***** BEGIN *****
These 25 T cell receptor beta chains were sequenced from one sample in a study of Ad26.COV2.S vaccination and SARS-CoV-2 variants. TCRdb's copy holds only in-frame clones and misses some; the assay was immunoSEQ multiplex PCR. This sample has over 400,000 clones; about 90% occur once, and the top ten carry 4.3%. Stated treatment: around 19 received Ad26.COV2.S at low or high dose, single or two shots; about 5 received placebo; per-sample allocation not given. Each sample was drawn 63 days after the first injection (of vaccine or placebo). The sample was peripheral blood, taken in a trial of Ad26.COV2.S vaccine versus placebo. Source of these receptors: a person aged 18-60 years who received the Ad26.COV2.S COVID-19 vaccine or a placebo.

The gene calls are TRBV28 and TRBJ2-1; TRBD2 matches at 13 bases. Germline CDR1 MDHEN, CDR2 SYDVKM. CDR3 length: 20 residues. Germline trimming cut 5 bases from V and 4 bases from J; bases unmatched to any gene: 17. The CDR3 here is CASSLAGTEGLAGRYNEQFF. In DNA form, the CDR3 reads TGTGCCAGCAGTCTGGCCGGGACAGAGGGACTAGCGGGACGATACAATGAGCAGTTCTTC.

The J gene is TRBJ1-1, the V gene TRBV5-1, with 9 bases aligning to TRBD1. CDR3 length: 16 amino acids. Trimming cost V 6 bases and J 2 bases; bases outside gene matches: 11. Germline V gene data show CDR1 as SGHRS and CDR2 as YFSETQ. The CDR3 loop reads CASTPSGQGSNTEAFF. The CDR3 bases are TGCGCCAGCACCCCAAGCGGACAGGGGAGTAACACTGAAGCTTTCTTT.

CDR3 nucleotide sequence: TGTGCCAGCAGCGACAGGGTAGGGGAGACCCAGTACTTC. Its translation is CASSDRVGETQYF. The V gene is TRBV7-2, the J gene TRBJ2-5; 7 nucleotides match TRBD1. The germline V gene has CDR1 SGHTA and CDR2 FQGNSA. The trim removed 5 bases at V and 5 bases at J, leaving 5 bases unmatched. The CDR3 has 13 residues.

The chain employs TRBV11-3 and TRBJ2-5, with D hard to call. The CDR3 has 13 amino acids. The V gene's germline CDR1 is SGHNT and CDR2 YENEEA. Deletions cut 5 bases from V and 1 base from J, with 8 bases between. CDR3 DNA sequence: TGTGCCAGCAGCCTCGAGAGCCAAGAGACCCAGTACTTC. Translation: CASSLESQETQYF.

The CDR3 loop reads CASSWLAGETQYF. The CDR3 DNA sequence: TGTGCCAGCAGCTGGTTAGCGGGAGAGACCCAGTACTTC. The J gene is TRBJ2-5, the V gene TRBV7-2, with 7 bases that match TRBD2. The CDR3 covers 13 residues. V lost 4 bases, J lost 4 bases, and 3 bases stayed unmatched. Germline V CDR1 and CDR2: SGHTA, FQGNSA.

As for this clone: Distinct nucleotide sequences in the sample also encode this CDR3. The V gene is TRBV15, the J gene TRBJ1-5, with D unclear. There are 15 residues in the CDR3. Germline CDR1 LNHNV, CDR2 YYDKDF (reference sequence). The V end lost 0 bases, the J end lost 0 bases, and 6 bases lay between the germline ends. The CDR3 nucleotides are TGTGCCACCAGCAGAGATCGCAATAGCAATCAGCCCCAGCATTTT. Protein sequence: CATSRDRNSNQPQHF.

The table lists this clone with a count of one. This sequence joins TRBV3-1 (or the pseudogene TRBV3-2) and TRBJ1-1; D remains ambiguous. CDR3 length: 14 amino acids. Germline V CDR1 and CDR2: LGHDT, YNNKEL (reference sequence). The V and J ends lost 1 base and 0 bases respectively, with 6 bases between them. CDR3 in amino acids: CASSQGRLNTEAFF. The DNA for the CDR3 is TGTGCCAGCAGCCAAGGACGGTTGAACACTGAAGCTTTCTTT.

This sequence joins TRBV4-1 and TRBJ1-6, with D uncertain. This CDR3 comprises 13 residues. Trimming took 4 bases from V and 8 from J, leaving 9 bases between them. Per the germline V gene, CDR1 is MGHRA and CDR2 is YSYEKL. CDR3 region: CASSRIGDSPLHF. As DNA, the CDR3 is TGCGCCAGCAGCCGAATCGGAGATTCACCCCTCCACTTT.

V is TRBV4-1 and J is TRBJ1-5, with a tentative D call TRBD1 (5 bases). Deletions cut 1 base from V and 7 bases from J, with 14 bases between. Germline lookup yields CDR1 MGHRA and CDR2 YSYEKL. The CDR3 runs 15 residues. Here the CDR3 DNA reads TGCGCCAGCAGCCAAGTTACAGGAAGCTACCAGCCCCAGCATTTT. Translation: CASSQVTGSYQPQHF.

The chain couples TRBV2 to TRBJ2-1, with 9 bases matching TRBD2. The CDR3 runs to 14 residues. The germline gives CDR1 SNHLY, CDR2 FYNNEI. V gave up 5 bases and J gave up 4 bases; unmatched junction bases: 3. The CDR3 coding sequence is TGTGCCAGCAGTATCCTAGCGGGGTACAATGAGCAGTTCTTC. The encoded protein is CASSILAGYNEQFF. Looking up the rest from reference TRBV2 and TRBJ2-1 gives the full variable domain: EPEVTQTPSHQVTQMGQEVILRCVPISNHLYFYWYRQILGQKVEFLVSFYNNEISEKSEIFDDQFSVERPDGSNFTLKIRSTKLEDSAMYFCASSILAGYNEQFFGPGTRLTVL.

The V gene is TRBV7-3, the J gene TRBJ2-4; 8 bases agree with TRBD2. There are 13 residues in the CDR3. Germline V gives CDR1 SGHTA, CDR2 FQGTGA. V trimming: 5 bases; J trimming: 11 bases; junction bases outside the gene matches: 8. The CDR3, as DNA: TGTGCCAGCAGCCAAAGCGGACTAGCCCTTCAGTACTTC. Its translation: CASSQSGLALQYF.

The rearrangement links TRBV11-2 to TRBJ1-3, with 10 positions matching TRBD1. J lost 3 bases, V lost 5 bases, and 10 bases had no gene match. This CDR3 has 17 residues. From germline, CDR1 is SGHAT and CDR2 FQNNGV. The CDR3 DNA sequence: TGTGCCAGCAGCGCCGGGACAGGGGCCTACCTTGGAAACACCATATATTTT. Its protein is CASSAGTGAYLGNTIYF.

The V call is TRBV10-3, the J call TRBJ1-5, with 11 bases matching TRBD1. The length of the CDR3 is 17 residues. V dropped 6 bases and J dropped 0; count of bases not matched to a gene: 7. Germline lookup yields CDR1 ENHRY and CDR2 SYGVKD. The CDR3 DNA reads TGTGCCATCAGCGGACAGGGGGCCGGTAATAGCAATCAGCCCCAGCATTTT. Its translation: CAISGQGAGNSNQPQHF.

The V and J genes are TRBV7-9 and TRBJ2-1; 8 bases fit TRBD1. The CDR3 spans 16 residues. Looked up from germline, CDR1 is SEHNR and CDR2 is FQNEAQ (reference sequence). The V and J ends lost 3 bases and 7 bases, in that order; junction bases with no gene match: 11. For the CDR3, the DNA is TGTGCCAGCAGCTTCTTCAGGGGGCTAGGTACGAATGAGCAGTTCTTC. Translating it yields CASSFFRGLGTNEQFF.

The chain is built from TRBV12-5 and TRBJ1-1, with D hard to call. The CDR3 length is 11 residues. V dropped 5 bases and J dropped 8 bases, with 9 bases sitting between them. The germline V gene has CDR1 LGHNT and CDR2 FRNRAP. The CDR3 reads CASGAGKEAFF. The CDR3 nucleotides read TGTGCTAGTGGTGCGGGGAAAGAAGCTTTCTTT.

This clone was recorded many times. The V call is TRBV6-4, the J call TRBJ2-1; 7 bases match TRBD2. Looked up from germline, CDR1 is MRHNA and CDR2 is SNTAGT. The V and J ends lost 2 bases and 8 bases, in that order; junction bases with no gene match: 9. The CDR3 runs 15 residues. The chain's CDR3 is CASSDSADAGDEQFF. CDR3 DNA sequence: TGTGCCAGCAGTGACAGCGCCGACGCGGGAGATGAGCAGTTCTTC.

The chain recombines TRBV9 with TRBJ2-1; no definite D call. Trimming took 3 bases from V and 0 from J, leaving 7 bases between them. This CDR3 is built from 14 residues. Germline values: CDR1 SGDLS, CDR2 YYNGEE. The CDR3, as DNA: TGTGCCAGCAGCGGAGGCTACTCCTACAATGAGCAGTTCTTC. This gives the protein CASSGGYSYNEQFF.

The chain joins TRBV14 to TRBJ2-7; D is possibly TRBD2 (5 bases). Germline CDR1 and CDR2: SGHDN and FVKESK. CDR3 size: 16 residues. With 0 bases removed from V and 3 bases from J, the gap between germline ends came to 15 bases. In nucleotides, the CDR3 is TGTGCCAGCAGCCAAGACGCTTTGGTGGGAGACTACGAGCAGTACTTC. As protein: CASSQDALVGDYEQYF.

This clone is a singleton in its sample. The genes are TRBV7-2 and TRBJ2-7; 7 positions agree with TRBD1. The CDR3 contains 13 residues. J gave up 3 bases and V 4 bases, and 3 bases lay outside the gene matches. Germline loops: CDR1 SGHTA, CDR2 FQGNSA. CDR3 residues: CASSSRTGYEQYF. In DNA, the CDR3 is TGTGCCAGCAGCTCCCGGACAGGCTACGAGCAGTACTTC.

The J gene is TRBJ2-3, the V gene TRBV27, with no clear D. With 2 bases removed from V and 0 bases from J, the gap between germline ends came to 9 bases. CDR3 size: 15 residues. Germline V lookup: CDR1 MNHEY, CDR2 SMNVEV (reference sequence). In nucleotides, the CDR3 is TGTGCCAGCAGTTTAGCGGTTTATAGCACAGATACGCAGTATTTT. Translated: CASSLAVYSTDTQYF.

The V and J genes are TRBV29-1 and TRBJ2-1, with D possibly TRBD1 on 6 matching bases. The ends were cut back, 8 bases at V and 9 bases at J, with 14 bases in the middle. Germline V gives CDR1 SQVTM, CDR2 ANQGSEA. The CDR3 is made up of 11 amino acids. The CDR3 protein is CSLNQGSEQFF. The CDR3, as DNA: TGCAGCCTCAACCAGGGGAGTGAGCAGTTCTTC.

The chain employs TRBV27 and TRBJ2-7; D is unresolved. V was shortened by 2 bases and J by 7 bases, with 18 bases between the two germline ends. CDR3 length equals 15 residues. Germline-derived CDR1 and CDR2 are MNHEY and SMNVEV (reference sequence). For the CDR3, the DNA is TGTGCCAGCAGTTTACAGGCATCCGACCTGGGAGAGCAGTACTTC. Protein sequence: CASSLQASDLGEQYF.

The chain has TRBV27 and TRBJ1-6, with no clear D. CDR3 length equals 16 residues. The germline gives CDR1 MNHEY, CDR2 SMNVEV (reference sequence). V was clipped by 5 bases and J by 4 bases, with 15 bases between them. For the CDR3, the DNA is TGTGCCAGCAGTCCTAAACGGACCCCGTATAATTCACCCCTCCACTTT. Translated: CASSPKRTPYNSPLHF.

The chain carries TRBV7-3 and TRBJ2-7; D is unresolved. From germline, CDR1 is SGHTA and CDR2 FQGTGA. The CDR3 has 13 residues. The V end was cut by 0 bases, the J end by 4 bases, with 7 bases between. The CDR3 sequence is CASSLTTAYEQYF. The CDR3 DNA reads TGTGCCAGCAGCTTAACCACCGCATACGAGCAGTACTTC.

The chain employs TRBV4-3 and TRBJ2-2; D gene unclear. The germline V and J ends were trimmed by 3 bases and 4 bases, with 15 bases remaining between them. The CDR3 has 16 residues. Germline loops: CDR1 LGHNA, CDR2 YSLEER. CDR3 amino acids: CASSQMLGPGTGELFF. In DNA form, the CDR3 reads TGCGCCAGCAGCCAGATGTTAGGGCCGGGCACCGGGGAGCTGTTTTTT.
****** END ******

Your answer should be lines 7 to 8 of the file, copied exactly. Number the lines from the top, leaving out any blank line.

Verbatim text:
As for this clone: Distinct nucleotide sequences in the sample also encode this CDR3. The V gene is TRBV15, the J gene TRBJ1-5, with D unclear. There are 15 residues in the CDR3. Germline CDR1 LNHNV, CDR2 YYDKDF (reference sequence). The V end lost 0 bases, the J end lost 0 bases, and 6 bases lay between the germline ends. The CDR3 nucleotides are TGTGCCACCAGCAGAGATCGCAATAGCAATCAGCCCCAGCATTTT. Protein sequence: CATSRDRNSNQPQHF.

The table lists this clone with a count of one. This sequence joins TRBV3-1 (or the pseudogene TRBV3-2) and TRBJ1-1; D remains ambiguous. CDR3 length: 14 amino acids. Germline V CDR1 and CDR2: LGHDT, YNNKEL (reference sequence). The V and J ends lost 1 base and 0 bases respectively, with 6 bases between them. CDR3 in amino acids: CASSQGRLNTEAFF. The DNA for the CDR3 is TGTGCCAGCAGCCAAGGACGGTTGAACACTGAAGCTTTCTTT.